The meter bridge is another form of Wheatstone’s bridge. It consists of a uniform manganin wire AB of one meter length. This wire is stretched along a meter scale on a wooden board between two copper strips C and D. Between these two copper strips another copper strip E is mounted to enclose two gaps G1 and G2 as shown in Figure 2.26. An unknown resistance P is connected in G1 and a standard resistance Q is connected in G2. A jockey (conducting wire) is connected to the terminal E on the central copper strip through a galvanometer (G) and a high resistance (HR). The exact position of jockey on the wire can be read on the scale. A Lechlanche cell and a key (K) are connected across the ends of the bridge wire.
The position of the jockey on the wire is adjusted so that the galvanometer shows zero deflection. Let the point be J. The lengths AJ and JB of the bridge wire now replace the resistance R and S of the Wheatstone’s bridge. Then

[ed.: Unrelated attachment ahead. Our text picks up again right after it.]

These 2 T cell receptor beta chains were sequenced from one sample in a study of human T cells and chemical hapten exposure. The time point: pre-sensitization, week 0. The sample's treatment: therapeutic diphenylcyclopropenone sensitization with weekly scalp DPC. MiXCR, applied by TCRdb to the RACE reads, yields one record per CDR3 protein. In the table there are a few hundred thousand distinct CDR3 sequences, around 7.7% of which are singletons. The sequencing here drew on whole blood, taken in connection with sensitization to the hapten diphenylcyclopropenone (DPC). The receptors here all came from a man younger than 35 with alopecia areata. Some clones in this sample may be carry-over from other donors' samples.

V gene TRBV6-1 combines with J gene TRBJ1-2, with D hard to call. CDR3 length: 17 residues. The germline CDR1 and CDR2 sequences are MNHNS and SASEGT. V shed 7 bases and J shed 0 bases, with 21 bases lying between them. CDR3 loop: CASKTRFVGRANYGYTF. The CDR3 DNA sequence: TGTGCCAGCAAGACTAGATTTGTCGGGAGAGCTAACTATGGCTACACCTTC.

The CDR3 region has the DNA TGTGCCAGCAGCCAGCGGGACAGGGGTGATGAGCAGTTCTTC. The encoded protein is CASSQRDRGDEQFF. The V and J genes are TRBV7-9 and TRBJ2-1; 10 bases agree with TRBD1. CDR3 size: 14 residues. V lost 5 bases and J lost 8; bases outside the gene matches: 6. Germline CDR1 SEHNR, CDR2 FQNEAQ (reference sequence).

where R′ is the resistance per unit length of wire
The bridge wire is soldered at the ends of the copper strips. Due to imperfect contact, some resistance might be introduced at the contact. These are called end resistances. This error can be eliminated, if another set of readings are taken with P and Q interchanged and the average value of P is found.
To find the specific resistance of the material of the wire in the coil P, the radius r and length l of the wire is measured. The specific resistance or resistivity ρ can be calculated using the relation
Resistance = ρ . l/A
By rearranging the above equation, we get
If P is the unknown resistance equation (2.57) becomes,
In a meter bridge with a standard resistance of 15 Ω in the right gap, the ratio of balancing length is 3:2. Find the value of the other resistance.
In a meter bridge, the value of resistance in the resistance box is 10 Ω. The balancing length is l1 = 55 cm. Find the value of unknown resistance.
Q = 10 Ω